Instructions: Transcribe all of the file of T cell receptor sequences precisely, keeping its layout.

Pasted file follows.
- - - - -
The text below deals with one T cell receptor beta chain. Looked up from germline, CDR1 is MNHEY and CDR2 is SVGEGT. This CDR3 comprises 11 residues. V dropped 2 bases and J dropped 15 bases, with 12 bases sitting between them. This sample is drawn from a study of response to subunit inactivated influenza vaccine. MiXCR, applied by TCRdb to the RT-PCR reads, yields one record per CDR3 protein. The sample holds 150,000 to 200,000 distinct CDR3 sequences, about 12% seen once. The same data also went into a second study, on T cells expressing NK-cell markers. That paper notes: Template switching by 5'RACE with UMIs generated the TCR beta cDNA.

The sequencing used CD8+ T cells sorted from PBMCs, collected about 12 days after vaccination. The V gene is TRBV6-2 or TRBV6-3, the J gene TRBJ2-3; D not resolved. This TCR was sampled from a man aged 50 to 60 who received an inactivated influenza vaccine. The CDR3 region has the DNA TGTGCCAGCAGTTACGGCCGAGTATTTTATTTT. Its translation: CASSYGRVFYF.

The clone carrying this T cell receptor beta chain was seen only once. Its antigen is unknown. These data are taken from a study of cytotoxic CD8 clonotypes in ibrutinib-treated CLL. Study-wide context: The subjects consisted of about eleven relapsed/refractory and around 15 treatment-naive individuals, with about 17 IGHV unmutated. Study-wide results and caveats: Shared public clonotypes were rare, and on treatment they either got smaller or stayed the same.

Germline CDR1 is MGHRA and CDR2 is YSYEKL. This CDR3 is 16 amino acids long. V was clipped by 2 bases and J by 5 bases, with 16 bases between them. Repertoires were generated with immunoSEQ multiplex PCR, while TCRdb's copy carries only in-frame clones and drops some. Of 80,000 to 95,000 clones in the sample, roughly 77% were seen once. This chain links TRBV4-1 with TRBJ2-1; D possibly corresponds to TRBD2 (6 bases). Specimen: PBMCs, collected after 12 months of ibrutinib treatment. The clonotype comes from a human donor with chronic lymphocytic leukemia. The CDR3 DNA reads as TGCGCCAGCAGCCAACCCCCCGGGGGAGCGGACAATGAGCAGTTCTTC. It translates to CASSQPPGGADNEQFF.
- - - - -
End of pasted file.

The text below deals with one T cell receptor beta chain. Looked up from germline, CDR1 is MNHEY and CDR2 is SVGEGT. This CDR3 comprises 11 residues. V dropped 2 bases and J dropped 15 bases, with 12 bases sitting between them. This sample is drawn from a study of response to subunit inactivated influenza vaccine. MiXCR, applied by TCRdb to the RT-PCR reads, yields one record per CDR3 protein. The sample holds 150,000 to 200,000 distinct CDR3 sequences, about 12% seen once. The same data also went into a second study, on T cells expressing NK-cell markers. That paper notes: Template switching by 5'RACE with UMIs generated the TCR beta cDNA.

The sequencing used CD8+ T cells sorted from PBMCs, collected about 12 days after vaccination. The V gene is TRBV6-2 or TRBV6-3, the J gene TRBJ2-3; D not resolved. This TCR was sampled from a man aged 50 to 60 who received an inactivated influenza vaccine. The CDR3 region has the DNA TGTGCCAGCAGTTACGGCCGAGTATTTTATTTT. Its translation: CASSYGRVFYF.

The clone carrying this T cell receptor beta chain was seen only once. Its antigen is unknown. These data are taken from a study of cytotoxic CD8 clonotypes in ibrutinib-treated CLL. Study-wide context: The subjects consisted of about eleven relapsed/refractory and around 15 treatment-naive individuals, with about 17 IGHV unmutated. Study-wide results and caveats: Shared public clonotypes were rare, and on treatment they either got smaller or stayed the same.

Germline CDR1 is MGHRA and CDR2 is YSYEKL. This CDR3 is 16 amino acids long. V was clipped by 2 bases and J by 5 bases, with 16 bases between them. Repertoires were generated with immunoSEQ multiplex PCR, while TCRdb's copy carries only in-frame clones and drops some. Of 80,000 to 95,000 clones in the sample, roughly 77% were seen once. This chain links TRBV4-1 with TRBJ2-1; D possibly corresponds to TRBD2 (6 bases). Specimen: PBMCs, collected after 12 months of ibrutinib treatment. The clonotype comes from a human donor with chronic lymphocytic leukemia. The CDR3 DNA reads as TGCGCCAGCAGCCAACCCCCCGGGGGAGCGGACAATGAGCAGTTCTTC. It translates to CASSQPPGGADNEQFF.